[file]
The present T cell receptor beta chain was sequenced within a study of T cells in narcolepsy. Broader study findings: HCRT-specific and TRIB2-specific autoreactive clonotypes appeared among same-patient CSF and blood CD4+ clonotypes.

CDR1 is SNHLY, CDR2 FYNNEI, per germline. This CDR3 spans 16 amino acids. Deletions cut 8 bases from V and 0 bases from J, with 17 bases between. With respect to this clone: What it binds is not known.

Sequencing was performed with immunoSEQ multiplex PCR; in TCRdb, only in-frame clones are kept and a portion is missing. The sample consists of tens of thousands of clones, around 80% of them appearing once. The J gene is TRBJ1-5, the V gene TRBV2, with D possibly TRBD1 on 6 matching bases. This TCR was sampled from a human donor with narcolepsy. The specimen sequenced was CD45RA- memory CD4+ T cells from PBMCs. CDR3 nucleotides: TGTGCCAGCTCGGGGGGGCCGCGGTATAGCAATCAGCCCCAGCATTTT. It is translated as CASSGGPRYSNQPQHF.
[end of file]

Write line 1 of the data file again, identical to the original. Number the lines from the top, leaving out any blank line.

The present T cell receptor beta chain was sequenced within a study of T cells in narcolepsy. Broader study findings: HCRT-specific and TRIB2-specific autoreactive clonotypes appeared among same-patient CSF and blood CD4+ clonotypes.